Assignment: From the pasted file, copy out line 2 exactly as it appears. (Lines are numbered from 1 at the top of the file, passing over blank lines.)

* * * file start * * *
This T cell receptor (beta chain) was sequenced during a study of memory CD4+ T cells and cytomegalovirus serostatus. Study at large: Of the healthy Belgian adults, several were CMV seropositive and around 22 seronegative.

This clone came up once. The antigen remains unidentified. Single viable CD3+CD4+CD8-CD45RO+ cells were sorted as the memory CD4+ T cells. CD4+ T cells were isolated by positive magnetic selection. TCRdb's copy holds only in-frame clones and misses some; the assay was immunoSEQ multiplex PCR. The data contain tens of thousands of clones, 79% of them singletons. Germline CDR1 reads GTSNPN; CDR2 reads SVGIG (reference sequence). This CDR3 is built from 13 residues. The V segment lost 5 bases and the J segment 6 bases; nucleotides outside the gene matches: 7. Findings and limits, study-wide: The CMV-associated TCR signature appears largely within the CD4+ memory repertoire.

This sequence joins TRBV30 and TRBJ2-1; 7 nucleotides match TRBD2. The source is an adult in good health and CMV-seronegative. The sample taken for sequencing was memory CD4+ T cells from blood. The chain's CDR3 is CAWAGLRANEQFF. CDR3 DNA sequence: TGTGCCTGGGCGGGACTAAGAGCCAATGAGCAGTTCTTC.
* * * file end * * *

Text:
This clone came up once. The antigen remains unidentified. Single viable CD3+CD4+CD8-CD45RO+ cells were sorted as the memory CD4+ T cells. CD4+ T cells were isolated by positive magnetic selection. TCRdb's copy holds only in-frame clones and misses some; the assay was immunoSEQ multiplex PCR. The data contain tens of thousands of clones, 79% of them singletons. Germline CDR1 reads GTSNPN; CDR2 reads SVGIG (reference sequence). This CDR3 is built from 13 residues. The V segment lost 5 bases and the J segment 6 bases; nucleotides outside the gene matches: 7. Findings and limits, study-wide: The CMV-associated TCR signature appears largely within the CD4+ memory repertoire.